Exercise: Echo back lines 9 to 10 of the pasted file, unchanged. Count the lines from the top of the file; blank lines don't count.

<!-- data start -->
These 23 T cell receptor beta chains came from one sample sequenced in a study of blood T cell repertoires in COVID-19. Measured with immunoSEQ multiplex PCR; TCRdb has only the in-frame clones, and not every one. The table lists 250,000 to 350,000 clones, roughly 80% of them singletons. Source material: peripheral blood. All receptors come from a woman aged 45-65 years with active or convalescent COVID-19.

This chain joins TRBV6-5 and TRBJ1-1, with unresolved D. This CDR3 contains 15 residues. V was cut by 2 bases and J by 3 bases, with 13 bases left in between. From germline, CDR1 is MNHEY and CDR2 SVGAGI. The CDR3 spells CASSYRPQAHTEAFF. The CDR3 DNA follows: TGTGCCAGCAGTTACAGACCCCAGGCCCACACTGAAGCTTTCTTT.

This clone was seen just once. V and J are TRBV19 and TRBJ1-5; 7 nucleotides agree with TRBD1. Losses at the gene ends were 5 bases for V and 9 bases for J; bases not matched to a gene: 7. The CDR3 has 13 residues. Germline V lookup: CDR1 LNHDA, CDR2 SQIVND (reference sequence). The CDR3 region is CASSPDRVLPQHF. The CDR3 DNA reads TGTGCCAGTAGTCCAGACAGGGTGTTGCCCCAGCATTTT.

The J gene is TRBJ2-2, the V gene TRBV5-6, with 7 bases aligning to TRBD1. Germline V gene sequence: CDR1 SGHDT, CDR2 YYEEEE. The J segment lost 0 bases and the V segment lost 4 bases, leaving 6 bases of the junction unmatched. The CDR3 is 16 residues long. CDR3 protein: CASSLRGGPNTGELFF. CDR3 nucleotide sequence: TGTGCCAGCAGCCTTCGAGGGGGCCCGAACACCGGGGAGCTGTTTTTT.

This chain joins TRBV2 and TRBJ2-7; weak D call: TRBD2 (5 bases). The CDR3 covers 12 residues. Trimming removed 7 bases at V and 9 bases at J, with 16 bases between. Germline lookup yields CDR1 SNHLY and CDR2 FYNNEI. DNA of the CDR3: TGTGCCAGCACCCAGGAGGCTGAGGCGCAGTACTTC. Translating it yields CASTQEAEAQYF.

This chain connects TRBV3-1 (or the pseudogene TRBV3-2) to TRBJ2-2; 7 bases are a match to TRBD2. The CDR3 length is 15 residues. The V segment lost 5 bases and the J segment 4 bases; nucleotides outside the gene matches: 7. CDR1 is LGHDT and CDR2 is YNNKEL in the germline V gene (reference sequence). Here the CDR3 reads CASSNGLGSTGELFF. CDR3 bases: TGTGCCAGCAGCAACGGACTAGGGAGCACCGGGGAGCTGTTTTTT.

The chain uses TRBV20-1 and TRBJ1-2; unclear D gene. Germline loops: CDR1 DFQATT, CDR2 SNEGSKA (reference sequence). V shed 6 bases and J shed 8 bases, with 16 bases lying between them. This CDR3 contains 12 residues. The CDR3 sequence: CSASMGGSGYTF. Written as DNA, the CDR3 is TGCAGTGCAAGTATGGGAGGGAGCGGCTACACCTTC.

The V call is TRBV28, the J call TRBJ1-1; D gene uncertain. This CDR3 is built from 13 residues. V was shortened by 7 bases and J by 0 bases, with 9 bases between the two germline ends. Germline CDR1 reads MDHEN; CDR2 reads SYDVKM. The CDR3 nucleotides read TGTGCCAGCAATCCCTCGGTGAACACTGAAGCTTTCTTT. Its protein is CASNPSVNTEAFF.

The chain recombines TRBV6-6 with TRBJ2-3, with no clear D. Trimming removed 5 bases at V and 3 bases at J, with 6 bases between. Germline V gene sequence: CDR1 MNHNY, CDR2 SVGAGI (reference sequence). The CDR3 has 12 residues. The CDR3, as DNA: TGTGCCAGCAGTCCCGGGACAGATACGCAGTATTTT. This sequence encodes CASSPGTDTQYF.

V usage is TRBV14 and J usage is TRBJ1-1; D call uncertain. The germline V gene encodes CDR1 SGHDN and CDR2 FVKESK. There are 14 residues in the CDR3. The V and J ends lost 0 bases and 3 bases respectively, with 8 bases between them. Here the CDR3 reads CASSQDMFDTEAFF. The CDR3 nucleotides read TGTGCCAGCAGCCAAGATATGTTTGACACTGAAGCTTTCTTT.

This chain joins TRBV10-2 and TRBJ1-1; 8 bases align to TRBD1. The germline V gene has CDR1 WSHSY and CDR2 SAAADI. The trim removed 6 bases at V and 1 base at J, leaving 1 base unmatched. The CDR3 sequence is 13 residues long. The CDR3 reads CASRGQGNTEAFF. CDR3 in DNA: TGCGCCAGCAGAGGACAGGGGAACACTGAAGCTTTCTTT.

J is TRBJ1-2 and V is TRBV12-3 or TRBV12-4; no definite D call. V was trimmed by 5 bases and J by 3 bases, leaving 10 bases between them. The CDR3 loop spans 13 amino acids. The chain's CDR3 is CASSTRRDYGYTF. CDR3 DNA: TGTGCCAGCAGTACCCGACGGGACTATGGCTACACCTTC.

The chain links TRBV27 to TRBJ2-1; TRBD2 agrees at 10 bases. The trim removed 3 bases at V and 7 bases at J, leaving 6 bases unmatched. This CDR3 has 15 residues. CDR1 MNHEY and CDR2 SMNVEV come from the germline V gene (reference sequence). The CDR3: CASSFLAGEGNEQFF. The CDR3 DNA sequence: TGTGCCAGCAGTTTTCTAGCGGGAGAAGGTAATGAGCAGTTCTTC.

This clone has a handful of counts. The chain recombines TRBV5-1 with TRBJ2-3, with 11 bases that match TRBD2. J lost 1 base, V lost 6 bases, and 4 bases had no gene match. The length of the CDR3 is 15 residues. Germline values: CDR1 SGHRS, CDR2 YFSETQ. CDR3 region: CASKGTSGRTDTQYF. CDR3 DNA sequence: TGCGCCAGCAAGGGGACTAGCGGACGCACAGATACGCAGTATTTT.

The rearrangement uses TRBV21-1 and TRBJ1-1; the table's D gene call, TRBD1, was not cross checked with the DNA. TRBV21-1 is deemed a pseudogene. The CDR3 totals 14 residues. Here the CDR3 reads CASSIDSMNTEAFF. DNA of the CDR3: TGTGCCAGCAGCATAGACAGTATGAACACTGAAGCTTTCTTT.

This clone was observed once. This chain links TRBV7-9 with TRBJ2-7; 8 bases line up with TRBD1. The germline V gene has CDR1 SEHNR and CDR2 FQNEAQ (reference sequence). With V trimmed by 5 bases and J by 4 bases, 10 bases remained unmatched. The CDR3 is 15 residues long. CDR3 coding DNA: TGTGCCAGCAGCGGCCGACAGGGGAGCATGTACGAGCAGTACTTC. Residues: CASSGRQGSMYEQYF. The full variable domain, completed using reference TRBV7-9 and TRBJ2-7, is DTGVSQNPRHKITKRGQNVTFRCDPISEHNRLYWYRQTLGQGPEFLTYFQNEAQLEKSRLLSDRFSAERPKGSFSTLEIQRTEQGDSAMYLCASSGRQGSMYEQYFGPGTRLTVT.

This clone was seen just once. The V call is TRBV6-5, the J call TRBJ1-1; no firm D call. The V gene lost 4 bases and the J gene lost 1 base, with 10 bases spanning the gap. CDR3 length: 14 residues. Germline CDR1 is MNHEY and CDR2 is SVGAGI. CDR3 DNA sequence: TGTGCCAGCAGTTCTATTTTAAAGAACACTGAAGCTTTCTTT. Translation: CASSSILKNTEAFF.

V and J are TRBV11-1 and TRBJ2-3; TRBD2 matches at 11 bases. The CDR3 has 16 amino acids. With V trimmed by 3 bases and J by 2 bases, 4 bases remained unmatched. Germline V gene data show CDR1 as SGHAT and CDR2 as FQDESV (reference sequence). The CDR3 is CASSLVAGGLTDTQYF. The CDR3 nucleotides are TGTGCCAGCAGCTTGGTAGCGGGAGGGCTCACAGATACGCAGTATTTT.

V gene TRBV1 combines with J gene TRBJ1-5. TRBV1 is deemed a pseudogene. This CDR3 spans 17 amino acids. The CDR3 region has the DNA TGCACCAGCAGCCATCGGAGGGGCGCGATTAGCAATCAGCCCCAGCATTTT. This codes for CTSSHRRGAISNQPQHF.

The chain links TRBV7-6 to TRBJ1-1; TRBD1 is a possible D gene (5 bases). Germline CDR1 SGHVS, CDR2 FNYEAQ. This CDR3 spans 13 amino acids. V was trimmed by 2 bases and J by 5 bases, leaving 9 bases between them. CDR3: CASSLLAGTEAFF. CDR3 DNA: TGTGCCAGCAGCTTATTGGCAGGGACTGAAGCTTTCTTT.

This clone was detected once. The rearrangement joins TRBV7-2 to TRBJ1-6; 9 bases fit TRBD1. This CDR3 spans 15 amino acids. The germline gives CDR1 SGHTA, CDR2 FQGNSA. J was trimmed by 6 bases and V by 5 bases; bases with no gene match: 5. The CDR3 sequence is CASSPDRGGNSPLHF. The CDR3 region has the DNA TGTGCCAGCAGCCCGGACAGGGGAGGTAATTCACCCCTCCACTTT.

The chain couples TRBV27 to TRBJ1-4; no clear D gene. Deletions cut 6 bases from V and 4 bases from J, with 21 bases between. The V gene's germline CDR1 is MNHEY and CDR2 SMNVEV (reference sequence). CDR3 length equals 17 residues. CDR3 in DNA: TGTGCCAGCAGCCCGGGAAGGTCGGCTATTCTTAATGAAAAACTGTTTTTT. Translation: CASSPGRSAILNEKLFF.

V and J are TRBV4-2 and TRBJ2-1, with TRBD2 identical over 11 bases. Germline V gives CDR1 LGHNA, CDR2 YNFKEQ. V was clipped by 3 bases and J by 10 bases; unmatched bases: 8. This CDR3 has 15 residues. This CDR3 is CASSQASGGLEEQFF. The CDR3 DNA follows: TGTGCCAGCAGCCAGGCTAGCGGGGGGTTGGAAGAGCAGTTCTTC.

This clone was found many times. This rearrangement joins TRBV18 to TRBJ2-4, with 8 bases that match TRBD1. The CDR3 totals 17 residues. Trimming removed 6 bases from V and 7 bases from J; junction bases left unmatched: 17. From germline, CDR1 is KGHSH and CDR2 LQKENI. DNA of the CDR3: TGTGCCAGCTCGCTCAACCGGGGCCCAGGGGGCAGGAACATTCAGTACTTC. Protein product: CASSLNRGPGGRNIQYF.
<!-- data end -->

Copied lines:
The chain recombines TRBV6-6 with TRBJ2-3, with no clear D. Trimming removed 5 bases at V and 3 bases at J, with 6 bases between. Germline V gene sequence: CDR1 MNHNY, CDR2 SVGAGI (reference sequence). The CDR3 has 12 residues. The CDR3, as DNA: TGTGCCAGCAGTCCCGGGACAGATACGCAGTATTTT. This sequence encodes CASSPGTDTQYF.

V usage is TRBV14 and J usage is TRBJ1-1; D call uncertain. The germline V gene encodes CDR1 SGHDN and CDR2 FVKESK. There are 14 residues in the CDR3. The V and J ends lost 0 bases and 3 bases respectively, with 8 bases between them. Here the CDR3 reads CASSQDMFDTEAFF. The CDR3 nucleotides read TGTGCCAGCAGCCAAGATATGTTTGACACTGAAGCTTTCTTT.